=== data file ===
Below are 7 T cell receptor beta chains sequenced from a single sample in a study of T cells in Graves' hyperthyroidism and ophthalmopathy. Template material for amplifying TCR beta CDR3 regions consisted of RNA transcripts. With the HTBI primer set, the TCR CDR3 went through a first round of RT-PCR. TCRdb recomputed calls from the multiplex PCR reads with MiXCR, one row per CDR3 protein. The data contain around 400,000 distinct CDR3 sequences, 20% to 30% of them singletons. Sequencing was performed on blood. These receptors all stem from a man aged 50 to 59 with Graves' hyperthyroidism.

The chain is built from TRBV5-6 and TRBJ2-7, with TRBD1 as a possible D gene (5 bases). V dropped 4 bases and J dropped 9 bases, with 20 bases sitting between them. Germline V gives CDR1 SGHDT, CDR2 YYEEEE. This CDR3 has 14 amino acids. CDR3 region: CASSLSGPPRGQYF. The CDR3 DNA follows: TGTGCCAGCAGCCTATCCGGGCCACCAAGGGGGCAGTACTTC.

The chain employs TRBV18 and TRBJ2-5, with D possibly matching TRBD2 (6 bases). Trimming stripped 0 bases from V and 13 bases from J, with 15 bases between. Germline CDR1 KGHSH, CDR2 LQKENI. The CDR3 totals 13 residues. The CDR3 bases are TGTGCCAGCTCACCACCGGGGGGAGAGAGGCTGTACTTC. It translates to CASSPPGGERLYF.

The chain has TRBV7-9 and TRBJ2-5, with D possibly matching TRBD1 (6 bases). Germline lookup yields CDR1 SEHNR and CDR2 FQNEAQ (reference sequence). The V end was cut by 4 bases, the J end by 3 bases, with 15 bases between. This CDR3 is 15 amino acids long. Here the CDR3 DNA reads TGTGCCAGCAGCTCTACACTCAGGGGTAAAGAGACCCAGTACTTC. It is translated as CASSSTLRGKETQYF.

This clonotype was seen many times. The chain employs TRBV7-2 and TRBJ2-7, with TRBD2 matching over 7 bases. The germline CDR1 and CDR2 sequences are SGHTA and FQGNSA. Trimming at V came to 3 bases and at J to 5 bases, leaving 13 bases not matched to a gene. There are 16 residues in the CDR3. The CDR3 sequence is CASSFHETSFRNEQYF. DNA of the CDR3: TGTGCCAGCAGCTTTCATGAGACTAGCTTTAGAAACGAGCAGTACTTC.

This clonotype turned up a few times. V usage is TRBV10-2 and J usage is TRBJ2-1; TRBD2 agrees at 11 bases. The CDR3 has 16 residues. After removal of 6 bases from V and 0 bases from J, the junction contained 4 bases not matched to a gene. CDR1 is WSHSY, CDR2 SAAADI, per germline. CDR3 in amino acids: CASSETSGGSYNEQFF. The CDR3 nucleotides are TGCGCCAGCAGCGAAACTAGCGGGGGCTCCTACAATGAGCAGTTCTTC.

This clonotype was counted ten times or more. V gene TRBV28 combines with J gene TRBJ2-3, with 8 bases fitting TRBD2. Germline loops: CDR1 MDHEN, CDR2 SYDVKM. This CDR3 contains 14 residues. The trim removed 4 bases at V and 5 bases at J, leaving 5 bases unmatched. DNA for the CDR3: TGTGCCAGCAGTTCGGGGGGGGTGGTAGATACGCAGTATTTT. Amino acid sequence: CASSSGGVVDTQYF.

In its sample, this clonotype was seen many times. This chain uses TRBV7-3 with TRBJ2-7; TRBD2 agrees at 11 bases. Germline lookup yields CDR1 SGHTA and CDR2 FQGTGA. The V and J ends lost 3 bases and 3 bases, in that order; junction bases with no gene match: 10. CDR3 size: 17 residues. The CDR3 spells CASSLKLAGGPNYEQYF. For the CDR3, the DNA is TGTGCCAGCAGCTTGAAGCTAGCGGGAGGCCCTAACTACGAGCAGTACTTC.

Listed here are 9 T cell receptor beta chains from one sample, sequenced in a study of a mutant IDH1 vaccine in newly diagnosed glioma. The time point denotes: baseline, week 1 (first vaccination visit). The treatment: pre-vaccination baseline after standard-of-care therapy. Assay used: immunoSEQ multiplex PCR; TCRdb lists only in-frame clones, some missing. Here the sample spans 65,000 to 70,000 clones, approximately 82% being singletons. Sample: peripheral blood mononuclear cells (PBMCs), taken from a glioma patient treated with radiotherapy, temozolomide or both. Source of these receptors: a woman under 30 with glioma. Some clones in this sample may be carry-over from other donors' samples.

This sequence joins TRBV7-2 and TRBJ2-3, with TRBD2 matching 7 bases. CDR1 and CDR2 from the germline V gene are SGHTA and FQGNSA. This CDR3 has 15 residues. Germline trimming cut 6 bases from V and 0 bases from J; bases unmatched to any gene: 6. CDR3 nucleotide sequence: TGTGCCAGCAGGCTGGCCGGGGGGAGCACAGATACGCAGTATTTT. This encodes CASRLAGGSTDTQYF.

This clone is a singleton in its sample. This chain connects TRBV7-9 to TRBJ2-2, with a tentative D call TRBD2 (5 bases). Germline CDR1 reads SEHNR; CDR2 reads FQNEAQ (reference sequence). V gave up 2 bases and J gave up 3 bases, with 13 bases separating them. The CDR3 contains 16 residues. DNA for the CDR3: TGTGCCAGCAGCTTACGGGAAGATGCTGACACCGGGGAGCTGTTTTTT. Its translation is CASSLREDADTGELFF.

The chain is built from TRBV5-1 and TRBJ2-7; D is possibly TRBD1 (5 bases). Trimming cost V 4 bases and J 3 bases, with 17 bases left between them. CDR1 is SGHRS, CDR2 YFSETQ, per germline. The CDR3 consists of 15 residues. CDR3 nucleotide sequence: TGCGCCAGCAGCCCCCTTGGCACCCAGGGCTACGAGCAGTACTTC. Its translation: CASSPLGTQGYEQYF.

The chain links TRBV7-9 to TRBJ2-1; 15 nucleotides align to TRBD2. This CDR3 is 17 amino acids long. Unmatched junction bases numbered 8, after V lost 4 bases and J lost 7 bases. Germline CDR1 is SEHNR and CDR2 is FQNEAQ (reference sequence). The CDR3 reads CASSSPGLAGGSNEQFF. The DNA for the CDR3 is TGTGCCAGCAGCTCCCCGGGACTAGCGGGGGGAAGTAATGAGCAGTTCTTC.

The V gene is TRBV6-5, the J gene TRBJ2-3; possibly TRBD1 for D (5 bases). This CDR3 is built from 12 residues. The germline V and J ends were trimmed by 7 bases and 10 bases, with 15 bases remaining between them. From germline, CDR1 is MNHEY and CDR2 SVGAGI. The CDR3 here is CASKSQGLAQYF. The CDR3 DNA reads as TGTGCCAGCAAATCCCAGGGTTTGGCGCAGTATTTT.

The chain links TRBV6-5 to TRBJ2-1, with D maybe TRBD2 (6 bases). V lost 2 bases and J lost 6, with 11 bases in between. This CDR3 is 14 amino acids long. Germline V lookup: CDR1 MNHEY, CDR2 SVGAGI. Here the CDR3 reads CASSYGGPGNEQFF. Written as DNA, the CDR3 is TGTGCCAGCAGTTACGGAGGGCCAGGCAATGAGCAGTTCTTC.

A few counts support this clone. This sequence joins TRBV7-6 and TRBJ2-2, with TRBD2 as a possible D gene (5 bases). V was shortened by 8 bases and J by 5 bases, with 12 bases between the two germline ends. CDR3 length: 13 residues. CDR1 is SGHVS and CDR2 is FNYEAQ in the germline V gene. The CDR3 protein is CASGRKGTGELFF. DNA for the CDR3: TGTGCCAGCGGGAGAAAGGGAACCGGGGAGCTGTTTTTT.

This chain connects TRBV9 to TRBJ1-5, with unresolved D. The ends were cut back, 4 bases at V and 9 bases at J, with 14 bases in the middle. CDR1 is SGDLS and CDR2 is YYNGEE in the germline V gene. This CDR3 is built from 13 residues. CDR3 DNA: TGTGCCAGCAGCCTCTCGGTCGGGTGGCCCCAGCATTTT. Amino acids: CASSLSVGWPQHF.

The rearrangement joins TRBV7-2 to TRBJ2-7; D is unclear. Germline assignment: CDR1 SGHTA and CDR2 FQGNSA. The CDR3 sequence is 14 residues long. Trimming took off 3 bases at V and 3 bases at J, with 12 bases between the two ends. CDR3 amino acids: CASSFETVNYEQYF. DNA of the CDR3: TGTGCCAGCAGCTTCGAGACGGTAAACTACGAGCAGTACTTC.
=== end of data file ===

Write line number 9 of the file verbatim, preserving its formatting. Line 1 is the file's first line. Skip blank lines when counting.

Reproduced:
Listed here are 9 T cell receptor beta chains from one sample, sequenced in a study of a mutant IDH1 vaccine in newly diagnosed glioma. The time point denotes: baseline, week 1 (first vaccination visit). The treatment: pre-vaccination baseline after standard-of-care therapy. Assay used: immunoSEQ multiplex PCR; TCRdb lists only in-frame clones, some missing. Here the sample spans 65,000 to 70,000 clones, approximately 82% being singletons. Sample: peripheral blood mononuclear cells (PBMCs), taken from a glioma patient treated with radiotherapy, temozolomide or both. Source of these receptors: a woman under 30 with glioma. Some clones in this sample may be carry-over from other donors' samples.